Defining a longitudinal survival model to examine forced treadmill running as a countermeasure for diet-induced weight gain

Lisa M. Esposito, Richard J. Simpson, Kelley Strohacker, Katie C. Carpenter, Brian K. McFarlin

Research output: Contribution to journalArticlepeer-review

7 Scopus citations


Diet-induced weight gain increases disease risk via disruption of the innate immune system. Flow cytometry is commonly used to assess the immune system; however, in mice such measurements traditionally require terminal procedures and tissue collection to generate sufficient sample. The present study refined an existing flow cytometry method to reduce the number of mice needed to longitudinally measure monocytes. CD-1 male mice were randomly assigned to one of the three groups: DS (diet-induced weight gain + sedentary), DE (diet-induced weight gain + forced treadmill running [total distance 35,755 ± 1832 m]) or NS (normal weight gain + sedentary). DS and DE consumed a 60% fat diet and NS consumed a 10% fat diet ad libitum. Saphenous vein blood samples were collected weekly for a period of six weeks and three-colour flow cytometry was used to measure changes in monocyte (CD11b+/14 +) concentration and cell-surface toll-like receptor 4 (TLR4) expression. DS (18%) and DE (17%) gained more weight than NS (P < 0.001). On a group basis, DS expressed 17% more TLR4 than DE and NS (P = 0.005). The present study demonstrates that a longitudinal survival model can be used to reduce the number of animals needed to complete flow cytometry experiments. Exercise during diet-induced weight prevented some (decreased monocyte TLR4 expression) but not all aspects of innate immune system function.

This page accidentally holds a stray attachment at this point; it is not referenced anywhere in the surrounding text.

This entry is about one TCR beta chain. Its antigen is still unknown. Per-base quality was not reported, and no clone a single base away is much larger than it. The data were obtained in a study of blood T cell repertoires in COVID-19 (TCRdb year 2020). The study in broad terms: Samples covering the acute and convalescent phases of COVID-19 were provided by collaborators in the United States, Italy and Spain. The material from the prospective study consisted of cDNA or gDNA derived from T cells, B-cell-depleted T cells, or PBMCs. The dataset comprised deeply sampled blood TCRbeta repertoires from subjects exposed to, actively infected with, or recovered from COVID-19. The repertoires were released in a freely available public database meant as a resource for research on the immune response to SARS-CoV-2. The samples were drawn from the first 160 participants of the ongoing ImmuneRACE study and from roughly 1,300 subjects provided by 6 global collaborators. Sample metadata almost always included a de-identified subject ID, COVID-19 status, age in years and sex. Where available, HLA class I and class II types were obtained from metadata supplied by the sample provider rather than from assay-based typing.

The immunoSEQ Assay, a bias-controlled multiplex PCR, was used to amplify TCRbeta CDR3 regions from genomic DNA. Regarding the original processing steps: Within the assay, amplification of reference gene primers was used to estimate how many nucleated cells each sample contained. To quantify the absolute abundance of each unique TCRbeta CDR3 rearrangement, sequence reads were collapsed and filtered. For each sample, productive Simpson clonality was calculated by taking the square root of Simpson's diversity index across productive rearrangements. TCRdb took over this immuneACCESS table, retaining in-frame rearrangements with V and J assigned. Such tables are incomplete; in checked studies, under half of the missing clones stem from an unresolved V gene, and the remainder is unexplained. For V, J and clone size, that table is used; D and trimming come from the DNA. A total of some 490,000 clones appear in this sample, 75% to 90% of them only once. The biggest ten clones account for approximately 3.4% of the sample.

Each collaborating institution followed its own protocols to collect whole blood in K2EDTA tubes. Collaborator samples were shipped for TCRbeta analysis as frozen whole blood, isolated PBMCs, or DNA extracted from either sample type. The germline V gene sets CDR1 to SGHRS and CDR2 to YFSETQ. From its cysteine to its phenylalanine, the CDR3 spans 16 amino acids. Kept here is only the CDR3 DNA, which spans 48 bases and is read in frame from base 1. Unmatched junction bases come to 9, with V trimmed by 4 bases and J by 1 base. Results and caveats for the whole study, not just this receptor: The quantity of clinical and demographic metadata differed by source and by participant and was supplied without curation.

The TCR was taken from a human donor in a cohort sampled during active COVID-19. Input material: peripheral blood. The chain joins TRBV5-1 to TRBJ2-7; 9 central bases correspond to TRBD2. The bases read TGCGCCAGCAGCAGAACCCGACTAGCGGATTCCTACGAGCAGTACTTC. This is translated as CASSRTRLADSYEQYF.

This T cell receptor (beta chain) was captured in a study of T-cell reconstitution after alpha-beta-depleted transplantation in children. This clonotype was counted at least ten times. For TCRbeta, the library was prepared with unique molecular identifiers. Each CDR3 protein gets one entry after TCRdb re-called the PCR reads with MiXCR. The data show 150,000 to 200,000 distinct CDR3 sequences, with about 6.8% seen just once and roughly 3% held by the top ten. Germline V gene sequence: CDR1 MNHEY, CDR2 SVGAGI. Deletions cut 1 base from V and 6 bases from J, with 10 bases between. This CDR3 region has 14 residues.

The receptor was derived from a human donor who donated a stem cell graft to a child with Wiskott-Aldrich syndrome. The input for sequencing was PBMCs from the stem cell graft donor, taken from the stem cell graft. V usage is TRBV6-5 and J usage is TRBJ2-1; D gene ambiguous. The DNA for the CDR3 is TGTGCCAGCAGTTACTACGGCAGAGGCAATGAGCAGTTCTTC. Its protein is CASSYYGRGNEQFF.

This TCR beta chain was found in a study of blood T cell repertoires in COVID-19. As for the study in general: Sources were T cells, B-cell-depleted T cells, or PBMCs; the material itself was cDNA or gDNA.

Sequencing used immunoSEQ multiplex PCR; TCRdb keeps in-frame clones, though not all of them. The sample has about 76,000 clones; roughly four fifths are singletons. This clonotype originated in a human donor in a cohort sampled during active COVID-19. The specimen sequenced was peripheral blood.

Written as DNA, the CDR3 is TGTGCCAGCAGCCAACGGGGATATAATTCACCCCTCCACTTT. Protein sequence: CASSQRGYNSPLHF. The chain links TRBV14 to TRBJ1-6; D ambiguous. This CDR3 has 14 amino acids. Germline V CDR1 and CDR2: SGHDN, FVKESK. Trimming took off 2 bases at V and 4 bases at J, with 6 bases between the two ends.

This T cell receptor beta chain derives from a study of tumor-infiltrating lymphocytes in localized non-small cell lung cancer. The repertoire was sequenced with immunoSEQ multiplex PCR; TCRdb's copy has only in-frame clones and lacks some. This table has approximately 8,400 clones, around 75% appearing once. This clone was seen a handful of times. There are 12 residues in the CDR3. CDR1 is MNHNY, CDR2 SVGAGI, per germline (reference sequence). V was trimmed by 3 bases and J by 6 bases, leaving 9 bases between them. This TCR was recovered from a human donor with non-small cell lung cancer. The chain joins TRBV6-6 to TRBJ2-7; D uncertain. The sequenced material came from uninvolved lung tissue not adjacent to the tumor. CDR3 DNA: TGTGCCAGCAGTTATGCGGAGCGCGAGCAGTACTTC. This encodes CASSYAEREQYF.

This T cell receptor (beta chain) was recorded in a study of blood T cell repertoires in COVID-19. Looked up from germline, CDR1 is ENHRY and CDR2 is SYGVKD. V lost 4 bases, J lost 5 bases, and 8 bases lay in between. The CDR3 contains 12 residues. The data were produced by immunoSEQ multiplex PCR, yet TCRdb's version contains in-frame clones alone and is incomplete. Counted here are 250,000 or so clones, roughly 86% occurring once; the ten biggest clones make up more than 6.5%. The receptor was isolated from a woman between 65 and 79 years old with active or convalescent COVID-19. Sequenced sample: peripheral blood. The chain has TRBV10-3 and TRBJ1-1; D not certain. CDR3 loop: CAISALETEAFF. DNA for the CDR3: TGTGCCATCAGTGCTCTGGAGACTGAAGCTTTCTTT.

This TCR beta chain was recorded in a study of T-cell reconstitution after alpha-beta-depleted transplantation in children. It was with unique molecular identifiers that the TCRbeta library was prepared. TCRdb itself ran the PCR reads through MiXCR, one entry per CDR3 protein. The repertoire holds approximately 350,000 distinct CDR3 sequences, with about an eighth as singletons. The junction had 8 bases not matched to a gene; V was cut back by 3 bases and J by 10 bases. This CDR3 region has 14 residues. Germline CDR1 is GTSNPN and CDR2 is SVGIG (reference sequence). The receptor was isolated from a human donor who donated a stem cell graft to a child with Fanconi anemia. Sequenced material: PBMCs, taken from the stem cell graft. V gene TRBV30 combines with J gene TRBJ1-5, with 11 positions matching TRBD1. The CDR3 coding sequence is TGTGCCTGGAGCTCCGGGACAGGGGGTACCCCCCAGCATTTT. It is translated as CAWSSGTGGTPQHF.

Original languageEnglish (US)
Pages (from-to)305-311
Number of pages7
JournalLaboratory Animals
Issue number4
StatePublished - Oct 2010
Externally publishedYes

Bibliographical note

Funding Information:
This study was funded in part by a grant from the UH College of Education Faculty Research Grant Award Program (McFarlin) and a Texas ACSM Student Development Grant Award (Esposito). The authors did not have any conflict of interest associated with the present study. Esposito was the lead author and organizer of this study. Simpson was a senior author who assisted in study design and data analysis. Strohacker and Carpenter assisted in data collection/analysis and manuscript preparation. McFarlin was the senior/corresponding author and oversaw all aspects of the study.


  • Innate immune dysfunction
  • Obesity
  • Reduction
  • Toll-like receptor 4


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